It is important that both parents also understand that child support and custody/visitation, while certainly related, do not affect one or the other. The custodial parent may not withhold visitation rights from the other parent due to non-payment of child support. On the other side, the non-custodial parent may not stop paying child support because they are denied visitation.
Virginia child custody and visitation cases are complex and are governed by several detailed state statutes and numerous Virginia Appellate and Supreme Court decisions. To be successful in your child custody case, you will want a Virginia Beach child custody lawyer who is familiar with the law and cases. Contact our office for a free child custody consultation. (757) 422-4646. Our phones are answered 24/7/365.
Garrett Law Group, PLC - Virginia Beach Family Law Lawyers
How Is Military Retirement Split During A Military Divorce?
Due to the extensive military presence in Hampton Roads, it is no surprise that many divorces filed in Virginia Beach are filed by military members or military spouses. Military divorces in Virginia Beach are subject to the same state guidelines as any civilian divorce, but they are also subject to federal regulations, the most frequent being the Uniformed Services Former Spouse’s Protection Act (USFSPA).
Under the USFSPA, a military spouse is entitled to a portion of a military member’s retirement. Unless the military spouse waives this entitlement, the federal law requires Virginia divorce courts to enforce this act. It is important that your military divorce attorney is familiar with the federal laws and is knowledgeable of drafting a proper Qualified Domestic Relations Order (QDRO).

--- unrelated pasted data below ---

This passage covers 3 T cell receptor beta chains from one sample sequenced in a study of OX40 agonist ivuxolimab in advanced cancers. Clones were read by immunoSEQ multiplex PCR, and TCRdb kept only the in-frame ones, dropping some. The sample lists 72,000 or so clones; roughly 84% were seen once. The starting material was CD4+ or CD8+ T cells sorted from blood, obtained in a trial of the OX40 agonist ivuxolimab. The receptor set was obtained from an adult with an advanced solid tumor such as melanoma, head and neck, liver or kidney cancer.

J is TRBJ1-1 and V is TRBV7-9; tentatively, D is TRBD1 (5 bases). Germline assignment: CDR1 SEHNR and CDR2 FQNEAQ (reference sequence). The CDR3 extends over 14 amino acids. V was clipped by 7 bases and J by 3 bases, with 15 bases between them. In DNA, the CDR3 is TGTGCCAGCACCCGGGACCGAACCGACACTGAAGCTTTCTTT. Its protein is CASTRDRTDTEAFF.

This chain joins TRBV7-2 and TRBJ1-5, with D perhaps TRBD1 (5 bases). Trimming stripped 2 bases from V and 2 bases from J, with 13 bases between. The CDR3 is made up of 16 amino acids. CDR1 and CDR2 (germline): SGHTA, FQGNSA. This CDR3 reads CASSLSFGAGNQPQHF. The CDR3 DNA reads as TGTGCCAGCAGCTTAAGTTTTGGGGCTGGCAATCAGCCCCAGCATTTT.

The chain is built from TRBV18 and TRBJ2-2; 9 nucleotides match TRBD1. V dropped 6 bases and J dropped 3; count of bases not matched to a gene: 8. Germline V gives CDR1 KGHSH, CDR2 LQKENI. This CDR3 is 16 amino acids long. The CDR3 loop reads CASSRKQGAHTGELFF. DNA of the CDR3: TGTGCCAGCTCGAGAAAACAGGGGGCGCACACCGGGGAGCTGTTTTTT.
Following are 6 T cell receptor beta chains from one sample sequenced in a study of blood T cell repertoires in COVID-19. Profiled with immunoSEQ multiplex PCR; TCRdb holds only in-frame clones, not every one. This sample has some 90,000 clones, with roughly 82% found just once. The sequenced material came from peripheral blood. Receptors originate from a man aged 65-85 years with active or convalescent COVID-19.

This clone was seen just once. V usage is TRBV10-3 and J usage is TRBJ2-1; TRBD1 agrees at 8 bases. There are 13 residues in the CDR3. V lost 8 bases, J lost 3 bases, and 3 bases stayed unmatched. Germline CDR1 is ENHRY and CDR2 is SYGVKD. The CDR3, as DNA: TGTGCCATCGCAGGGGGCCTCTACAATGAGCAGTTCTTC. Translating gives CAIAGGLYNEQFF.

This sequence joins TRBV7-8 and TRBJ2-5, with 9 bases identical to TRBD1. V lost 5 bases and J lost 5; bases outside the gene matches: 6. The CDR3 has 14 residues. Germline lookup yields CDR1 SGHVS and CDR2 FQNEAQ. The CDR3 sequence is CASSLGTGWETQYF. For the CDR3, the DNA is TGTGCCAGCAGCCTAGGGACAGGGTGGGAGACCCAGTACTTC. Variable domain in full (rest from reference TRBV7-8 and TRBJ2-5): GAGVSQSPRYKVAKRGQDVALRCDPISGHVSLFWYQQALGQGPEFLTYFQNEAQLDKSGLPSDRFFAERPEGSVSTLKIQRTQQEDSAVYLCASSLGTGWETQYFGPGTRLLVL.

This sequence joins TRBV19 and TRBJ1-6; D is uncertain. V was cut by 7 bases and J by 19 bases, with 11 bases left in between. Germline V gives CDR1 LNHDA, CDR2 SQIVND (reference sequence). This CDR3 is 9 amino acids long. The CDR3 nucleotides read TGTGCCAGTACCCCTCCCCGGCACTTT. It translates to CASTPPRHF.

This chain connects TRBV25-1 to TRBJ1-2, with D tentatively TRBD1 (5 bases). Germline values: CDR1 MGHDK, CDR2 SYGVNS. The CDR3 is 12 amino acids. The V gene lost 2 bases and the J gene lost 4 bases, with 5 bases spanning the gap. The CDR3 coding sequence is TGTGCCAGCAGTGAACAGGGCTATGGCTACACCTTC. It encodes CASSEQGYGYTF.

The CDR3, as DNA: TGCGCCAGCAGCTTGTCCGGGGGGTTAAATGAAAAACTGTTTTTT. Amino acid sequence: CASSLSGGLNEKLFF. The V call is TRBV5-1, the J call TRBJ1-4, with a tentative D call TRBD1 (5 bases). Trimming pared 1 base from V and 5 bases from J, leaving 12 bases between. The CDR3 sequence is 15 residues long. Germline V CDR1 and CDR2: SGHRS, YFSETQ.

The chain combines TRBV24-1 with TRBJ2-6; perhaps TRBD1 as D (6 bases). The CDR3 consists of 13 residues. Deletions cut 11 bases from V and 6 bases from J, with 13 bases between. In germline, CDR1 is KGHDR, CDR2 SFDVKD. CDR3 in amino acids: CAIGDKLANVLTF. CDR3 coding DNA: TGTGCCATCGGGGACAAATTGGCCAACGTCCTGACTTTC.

Military retirement pay is subject to distribution under the 20/20/20 rule. The USFSPA mandates that any spouse who a) has been married for 20 years or more to a military service member, who b) has at least 20 years of qualified military service, and c) those two periods overlap by at least 20 years, is entitled to one-half of the military member’s retirement pay. In those military divorces that do not qualify under the 20/20/20 rule, military retirement pay is still subject to distribution under Virginia equitable distribution laws.
If you are a military service member, or a military spouse considering filing for divorce, it is important to discuss your situation with a divorce attorney familiar with military divorce issues. Please contact our office today for a free consultation. (757) 422-4646. Our attorneys are available to answer your questions 24/7/365.
Garrett Law Group, PLC
Virginia Beach Divorce Attorneys